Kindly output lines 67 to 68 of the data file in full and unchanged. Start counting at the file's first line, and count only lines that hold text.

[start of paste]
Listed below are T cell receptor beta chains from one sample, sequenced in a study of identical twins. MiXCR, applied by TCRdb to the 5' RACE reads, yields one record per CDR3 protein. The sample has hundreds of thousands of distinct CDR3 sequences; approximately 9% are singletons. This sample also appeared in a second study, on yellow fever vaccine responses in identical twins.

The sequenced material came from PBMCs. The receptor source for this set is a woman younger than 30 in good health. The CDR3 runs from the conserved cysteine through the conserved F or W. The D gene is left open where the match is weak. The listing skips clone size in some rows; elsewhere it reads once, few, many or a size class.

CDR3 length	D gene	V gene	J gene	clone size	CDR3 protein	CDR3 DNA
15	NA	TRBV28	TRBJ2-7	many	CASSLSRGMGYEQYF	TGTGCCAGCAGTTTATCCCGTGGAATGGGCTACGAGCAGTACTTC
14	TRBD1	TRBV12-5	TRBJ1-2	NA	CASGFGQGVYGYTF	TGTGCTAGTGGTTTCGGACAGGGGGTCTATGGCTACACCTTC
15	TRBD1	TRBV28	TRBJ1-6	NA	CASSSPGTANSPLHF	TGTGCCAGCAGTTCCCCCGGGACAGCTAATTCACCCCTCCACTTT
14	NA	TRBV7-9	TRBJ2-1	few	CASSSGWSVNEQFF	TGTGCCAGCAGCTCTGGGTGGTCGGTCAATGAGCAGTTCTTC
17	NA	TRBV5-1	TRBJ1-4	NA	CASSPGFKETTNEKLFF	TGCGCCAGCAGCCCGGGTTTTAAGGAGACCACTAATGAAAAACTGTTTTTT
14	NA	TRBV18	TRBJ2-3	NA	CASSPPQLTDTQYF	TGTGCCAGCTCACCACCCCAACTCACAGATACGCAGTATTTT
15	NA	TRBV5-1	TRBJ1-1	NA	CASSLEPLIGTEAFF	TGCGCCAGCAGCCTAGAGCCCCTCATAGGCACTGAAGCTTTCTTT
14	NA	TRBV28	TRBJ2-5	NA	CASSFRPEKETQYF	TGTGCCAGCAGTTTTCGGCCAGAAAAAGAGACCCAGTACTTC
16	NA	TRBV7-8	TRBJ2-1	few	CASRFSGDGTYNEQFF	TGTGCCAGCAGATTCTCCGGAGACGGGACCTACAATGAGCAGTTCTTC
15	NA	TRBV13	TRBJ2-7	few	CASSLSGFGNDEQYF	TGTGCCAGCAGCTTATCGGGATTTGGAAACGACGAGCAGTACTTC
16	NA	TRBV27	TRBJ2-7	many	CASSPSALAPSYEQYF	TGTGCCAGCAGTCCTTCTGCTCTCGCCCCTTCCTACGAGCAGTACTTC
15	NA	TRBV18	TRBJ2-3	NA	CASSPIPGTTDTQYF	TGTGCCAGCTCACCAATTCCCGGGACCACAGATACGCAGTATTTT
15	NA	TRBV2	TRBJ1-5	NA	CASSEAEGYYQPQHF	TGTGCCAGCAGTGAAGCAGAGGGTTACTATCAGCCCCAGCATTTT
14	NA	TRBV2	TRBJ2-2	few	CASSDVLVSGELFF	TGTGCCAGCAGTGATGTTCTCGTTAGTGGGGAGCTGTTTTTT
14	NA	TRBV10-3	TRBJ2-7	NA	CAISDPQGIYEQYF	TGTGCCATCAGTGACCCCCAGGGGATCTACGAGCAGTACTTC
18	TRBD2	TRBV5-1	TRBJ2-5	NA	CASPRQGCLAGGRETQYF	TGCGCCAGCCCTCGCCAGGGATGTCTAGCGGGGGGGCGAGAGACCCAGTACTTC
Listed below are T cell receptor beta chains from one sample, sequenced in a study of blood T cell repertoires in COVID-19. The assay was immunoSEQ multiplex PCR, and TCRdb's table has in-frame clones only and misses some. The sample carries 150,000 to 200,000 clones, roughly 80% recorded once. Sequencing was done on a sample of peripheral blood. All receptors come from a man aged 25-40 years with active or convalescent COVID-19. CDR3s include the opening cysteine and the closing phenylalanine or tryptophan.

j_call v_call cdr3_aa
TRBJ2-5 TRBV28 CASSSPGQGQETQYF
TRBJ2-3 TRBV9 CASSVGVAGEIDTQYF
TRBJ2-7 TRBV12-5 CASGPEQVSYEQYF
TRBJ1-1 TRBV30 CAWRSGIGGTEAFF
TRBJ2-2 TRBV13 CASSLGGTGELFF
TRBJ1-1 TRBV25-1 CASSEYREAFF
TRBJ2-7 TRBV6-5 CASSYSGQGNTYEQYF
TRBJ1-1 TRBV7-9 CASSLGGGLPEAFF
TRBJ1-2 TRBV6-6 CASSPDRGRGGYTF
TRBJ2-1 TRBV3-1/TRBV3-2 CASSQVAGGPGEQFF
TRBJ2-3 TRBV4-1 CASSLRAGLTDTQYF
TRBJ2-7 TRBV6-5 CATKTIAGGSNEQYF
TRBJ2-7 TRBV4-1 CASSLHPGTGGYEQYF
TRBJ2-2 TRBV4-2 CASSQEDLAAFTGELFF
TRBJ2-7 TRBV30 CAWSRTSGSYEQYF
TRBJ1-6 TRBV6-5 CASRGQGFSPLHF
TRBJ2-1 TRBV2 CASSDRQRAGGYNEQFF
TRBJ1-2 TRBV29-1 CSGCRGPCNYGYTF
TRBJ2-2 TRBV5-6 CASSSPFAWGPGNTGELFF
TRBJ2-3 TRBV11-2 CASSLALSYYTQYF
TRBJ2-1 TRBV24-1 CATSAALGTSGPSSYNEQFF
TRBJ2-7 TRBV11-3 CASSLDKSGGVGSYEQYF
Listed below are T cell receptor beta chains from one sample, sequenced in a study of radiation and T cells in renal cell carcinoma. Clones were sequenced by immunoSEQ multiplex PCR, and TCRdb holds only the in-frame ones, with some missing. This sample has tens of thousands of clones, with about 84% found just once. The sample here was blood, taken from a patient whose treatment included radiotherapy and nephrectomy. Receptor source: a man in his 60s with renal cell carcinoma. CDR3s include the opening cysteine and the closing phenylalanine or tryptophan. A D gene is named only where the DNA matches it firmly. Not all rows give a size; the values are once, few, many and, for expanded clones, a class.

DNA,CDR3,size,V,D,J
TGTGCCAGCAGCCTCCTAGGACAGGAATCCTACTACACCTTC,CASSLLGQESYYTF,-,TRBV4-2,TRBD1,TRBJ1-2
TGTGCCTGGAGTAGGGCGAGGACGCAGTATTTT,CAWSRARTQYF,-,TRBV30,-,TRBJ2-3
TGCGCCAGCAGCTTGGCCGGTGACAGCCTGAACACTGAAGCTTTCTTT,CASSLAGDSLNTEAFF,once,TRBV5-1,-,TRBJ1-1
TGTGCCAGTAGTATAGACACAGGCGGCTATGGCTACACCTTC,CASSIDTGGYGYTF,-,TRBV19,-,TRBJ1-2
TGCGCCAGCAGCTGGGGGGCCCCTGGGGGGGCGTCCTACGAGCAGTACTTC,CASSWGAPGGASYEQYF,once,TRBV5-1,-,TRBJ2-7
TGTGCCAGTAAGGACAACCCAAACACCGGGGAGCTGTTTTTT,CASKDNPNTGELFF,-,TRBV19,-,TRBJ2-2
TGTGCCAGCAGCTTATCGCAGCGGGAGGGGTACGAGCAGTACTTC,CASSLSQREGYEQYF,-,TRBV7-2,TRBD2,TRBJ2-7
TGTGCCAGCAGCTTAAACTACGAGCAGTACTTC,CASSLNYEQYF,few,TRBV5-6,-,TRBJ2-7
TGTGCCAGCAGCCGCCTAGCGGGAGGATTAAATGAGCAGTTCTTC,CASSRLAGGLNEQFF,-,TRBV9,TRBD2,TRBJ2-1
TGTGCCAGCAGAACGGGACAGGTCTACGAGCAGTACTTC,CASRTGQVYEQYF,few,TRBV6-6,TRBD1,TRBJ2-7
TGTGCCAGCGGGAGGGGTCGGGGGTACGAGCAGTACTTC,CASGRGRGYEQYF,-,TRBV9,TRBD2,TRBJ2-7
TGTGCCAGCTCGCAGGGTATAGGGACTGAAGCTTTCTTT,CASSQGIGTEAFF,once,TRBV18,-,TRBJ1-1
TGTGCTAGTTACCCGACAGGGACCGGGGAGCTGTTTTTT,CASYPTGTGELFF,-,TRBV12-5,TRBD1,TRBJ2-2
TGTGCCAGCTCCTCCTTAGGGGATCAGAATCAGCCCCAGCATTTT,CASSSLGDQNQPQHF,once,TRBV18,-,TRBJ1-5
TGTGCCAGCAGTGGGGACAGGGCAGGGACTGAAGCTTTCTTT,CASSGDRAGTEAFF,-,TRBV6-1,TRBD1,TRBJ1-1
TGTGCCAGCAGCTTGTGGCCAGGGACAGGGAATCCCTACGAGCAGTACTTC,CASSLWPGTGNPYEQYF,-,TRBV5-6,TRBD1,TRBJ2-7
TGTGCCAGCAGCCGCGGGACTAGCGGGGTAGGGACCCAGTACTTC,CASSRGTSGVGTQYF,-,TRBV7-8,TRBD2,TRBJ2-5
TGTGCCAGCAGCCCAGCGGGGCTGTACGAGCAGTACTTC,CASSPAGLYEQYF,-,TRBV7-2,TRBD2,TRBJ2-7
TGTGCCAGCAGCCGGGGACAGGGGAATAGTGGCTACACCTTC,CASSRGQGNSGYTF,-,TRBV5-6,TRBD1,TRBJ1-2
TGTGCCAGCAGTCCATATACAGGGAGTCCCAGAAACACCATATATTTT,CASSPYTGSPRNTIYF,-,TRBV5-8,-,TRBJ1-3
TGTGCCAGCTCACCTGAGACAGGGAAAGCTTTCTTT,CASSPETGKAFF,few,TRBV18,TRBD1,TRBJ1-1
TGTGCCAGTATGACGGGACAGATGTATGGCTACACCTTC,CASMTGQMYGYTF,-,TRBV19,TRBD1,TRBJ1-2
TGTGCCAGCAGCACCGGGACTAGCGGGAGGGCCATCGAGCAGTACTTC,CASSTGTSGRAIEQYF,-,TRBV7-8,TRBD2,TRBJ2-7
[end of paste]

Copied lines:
TGTGCCAGTATGACGGGACAGATGTATGGCTACACCTTC,CASMTGQMYGYTF,-,TRBV19,TRBD1,TRBJ1-2
TGTGCCAGCAGCACCGGGACTAGCGGGAGGGCCATCGAGCAGTACTTC,CASSTGTSGRAIEQYF,-,TRBV7-8,TRBD2,TRBJ2-7